SIDEBAR: Treatment Decisions for Locally Advanced NSCLC Draw on 'Art of Medicine'

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With treatment advances, there are now fewer absolutes in managing locally advanced NSCLC, according to Dr. Reckamp. “We are moving toward treating performance status 2 patients, and obviously, that is a heterogeneous group of people,” she elaborated. “For those who need a lot of care, you need to see how much of it is due to their tumor burden that you may be able to reverse with chemotherapy, vs somebody who you are just going to make sicker. And that’s still the art of medicine.”

Most patients with performance status 3 will not be able to tolerate chemotherapy or radiation therapy. But those who have an adenocarcinoma should be tested for EGFR mutations and ALK translocation because they could still benefit from EGFR tyrosine kinase inhibitors or crizotinib (Xalkori). “That might be one thing that I would do for a performance status 3 patient, other than just trying to move forward with palliative care and hospice…,” she said. “Those drugs can drastically change outcomes even for patients with performance status 3 and potentially in performance status 4.”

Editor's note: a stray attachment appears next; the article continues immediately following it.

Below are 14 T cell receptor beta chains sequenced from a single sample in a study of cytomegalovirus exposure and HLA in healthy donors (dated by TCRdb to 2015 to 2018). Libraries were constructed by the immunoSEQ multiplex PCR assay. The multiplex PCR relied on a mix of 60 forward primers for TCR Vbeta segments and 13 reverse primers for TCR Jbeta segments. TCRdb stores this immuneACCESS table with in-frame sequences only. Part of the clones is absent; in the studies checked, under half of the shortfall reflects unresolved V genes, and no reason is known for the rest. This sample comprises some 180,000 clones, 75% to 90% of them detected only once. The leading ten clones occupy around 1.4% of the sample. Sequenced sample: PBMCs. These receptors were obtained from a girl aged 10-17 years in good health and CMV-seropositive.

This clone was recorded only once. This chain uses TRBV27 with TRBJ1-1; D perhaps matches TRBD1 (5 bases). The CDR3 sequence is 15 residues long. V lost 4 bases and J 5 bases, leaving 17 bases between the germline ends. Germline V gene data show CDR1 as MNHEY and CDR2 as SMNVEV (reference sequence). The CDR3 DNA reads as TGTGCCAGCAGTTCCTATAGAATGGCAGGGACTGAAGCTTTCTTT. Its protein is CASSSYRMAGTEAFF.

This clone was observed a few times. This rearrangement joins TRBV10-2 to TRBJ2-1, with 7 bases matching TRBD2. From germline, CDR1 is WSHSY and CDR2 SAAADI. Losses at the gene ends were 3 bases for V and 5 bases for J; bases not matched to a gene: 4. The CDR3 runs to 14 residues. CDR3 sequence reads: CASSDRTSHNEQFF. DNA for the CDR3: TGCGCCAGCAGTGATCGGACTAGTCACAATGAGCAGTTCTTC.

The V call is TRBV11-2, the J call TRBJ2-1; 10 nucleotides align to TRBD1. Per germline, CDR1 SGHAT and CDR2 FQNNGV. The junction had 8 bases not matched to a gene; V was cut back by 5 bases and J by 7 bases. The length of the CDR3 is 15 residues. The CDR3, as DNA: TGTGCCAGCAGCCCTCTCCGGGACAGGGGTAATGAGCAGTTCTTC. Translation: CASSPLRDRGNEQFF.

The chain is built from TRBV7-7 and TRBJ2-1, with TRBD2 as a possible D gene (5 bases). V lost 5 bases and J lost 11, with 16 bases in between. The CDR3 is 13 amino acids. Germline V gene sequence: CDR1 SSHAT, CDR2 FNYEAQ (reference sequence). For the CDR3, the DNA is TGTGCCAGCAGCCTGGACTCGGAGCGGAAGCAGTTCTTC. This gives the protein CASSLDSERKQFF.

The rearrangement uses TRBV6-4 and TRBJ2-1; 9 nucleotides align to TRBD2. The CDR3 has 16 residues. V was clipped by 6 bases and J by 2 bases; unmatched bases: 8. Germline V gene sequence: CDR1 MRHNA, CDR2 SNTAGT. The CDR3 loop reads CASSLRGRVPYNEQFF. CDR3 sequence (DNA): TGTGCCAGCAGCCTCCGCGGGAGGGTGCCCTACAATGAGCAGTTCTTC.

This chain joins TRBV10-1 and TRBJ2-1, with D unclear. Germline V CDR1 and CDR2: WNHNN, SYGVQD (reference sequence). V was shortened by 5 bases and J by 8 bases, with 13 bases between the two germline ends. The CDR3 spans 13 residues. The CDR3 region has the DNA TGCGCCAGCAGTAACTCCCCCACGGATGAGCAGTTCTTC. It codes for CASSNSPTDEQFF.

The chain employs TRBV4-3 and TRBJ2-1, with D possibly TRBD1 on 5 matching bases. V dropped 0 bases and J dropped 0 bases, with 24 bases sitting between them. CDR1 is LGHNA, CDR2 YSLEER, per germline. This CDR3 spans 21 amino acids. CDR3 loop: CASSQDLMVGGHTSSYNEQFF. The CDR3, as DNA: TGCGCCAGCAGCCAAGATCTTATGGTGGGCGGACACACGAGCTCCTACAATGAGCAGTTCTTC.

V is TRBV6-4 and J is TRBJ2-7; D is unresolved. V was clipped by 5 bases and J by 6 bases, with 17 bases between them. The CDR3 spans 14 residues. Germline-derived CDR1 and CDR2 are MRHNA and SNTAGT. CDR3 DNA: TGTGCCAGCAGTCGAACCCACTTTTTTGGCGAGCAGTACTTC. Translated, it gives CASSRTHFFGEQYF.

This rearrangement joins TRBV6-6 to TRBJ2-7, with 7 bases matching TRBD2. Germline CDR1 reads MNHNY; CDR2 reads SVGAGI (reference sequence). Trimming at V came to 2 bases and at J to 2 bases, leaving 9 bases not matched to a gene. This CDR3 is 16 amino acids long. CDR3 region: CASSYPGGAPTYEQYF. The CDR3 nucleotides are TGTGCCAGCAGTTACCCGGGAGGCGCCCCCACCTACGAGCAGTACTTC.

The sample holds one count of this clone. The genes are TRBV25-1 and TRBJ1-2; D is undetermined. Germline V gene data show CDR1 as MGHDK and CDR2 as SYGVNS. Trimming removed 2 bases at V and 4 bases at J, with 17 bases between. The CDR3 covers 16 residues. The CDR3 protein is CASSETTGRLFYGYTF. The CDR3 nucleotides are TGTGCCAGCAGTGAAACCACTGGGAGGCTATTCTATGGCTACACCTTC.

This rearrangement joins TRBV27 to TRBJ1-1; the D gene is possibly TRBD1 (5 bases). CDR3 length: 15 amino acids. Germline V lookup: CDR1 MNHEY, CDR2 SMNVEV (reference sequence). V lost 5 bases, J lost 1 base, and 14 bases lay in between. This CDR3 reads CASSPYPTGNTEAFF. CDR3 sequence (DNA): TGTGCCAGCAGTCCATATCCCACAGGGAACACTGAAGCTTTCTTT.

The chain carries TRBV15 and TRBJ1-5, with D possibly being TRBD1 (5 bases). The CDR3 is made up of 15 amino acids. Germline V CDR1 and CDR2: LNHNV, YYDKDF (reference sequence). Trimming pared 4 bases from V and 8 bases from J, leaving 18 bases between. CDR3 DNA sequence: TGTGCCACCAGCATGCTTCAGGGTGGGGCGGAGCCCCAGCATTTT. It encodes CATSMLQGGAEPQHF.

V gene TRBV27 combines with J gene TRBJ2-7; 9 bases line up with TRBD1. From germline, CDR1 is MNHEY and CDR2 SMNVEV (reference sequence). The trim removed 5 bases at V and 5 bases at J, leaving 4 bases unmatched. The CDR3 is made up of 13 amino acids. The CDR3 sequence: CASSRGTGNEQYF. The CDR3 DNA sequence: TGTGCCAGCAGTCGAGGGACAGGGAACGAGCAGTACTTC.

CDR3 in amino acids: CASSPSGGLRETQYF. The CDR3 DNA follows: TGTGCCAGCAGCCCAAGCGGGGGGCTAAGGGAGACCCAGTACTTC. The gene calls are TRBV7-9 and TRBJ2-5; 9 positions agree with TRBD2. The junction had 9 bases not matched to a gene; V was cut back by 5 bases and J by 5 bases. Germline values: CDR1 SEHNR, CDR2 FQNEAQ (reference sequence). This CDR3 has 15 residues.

Palliative Care Considerations

When it comes to early integration of palliative care, Dr. Reckamp acknowledged concerns about difficulty in getting health insurers to cover chemotherapy once patients start palliative care. “ASCO is trying to find a way for the majority of practices to integrate palliative care with oncology care.”

Studies like the one from the Massachusetts General Hospital showing that using palliative care while patients are receiving chemotherapy reduces costs should be helpful. “I don’t know that we are there completely, but there is a dedication to trying to move the field forward that way and educate people. And now you have some data to argue with the insurance company and say, wait a minute, I need to [involve palliative care]; look, this may save you money in the end,” she concluded. ■

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